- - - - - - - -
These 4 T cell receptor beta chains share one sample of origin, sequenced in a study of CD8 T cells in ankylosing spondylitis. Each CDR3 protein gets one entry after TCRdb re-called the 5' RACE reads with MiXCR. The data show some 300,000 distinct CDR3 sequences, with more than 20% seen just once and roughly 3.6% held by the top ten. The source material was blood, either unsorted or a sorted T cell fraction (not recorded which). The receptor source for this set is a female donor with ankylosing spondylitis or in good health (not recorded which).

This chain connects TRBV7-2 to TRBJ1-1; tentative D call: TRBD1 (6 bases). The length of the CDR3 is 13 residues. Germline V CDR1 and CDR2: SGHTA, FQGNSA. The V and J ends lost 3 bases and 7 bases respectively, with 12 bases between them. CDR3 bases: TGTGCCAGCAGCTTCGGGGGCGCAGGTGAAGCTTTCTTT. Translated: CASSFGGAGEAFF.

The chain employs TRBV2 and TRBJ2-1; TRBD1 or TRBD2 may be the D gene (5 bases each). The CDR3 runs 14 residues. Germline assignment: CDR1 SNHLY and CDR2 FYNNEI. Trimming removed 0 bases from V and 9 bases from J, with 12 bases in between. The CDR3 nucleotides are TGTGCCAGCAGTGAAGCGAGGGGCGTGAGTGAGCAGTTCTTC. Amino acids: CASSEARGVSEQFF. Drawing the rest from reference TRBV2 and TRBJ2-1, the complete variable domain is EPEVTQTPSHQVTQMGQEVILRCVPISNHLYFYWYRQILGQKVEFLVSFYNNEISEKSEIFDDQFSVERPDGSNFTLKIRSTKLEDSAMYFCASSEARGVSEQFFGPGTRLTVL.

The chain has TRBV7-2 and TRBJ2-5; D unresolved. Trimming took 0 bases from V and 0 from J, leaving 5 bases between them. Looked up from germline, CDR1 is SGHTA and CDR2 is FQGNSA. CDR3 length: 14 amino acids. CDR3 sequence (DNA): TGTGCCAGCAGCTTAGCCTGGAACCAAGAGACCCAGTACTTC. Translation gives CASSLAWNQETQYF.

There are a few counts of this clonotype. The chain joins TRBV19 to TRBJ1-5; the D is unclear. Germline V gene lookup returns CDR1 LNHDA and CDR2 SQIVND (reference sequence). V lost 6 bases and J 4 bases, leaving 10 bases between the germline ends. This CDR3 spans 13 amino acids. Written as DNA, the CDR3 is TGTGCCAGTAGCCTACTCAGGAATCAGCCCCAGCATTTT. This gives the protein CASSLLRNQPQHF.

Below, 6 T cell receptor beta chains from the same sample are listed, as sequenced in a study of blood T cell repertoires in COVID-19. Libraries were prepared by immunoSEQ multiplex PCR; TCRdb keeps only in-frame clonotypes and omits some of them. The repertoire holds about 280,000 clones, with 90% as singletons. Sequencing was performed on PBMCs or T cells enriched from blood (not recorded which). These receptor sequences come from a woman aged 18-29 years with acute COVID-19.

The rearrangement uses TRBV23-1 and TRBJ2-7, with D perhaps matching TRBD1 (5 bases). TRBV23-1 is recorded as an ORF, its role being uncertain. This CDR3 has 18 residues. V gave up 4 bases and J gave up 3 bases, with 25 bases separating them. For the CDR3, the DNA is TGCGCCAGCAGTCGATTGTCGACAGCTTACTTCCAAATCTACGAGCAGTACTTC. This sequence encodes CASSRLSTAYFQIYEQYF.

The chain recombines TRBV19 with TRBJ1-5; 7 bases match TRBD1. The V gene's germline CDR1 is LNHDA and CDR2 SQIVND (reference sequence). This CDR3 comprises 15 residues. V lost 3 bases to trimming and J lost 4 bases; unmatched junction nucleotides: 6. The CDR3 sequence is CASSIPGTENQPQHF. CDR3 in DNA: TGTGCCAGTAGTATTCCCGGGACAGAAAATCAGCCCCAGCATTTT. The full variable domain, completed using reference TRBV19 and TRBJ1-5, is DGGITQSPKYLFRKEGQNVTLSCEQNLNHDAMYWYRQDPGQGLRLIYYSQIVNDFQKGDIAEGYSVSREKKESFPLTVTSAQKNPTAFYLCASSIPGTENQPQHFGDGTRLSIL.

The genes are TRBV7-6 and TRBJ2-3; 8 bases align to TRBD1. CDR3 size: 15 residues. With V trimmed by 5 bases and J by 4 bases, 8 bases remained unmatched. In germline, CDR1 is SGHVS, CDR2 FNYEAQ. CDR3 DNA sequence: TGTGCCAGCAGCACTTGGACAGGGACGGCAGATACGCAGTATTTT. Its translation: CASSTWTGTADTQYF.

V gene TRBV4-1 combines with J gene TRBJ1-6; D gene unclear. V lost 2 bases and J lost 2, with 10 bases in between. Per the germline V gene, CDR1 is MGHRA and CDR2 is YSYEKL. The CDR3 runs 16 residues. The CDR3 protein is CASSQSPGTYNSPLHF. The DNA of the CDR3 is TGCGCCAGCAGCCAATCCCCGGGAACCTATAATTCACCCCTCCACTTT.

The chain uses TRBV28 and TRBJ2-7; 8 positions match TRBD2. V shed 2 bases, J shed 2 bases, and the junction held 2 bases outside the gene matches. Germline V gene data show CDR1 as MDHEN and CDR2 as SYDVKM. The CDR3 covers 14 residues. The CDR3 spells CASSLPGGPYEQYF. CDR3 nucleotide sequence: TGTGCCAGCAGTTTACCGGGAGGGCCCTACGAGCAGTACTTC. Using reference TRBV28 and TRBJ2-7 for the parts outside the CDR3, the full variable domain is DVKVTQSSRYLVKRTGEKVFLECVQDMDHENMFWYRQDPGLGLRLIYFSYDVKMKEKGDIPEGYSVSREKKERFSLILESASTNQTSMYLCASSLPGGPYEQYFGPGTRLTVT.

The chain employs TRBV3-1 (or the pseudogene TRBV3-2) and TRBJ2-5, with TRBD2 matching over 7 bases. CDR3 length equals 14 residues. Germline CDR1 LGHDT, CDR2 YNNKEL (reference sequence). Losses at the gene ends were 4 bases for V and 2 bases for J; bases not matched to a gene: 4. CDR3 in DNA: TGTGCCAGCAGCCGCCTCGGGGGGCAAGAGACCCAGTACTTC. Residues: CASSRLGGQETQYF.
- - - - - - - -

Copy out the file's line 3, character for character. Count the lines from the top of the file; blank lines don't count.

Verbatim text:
The chain employs TRBV2 and TRBJ2-1; TRBD1 or TRBD2 may be the D gene (5 bases each). The CDR3 runs 14 residues. Germline assignment: CDR1 SNHLY and CDR2 FYNNEI. Trimming removed 0 bases from V and 9 bases from J, with 12 bases in between. The CDR3 nucleotides are TGTGCCAGCAGTGAAGCGAGGGGCGTGAGTGAGCAGTTCTTC. Amino acids: CASSEARGVSEQFF. Drawing the rest from reference TRBV2 and TRBJ2-1, the complete variable domain is EPEVTQTPSHQVTQMGQEVILRCVPISNHLYFYWYRQILGQKVEFLVSFYNNEISEKSEIFDDQFSVERPDGSNFTLKIRSTKLEDSAMYFCASSEARGVSEQFFGPGTRLTVL.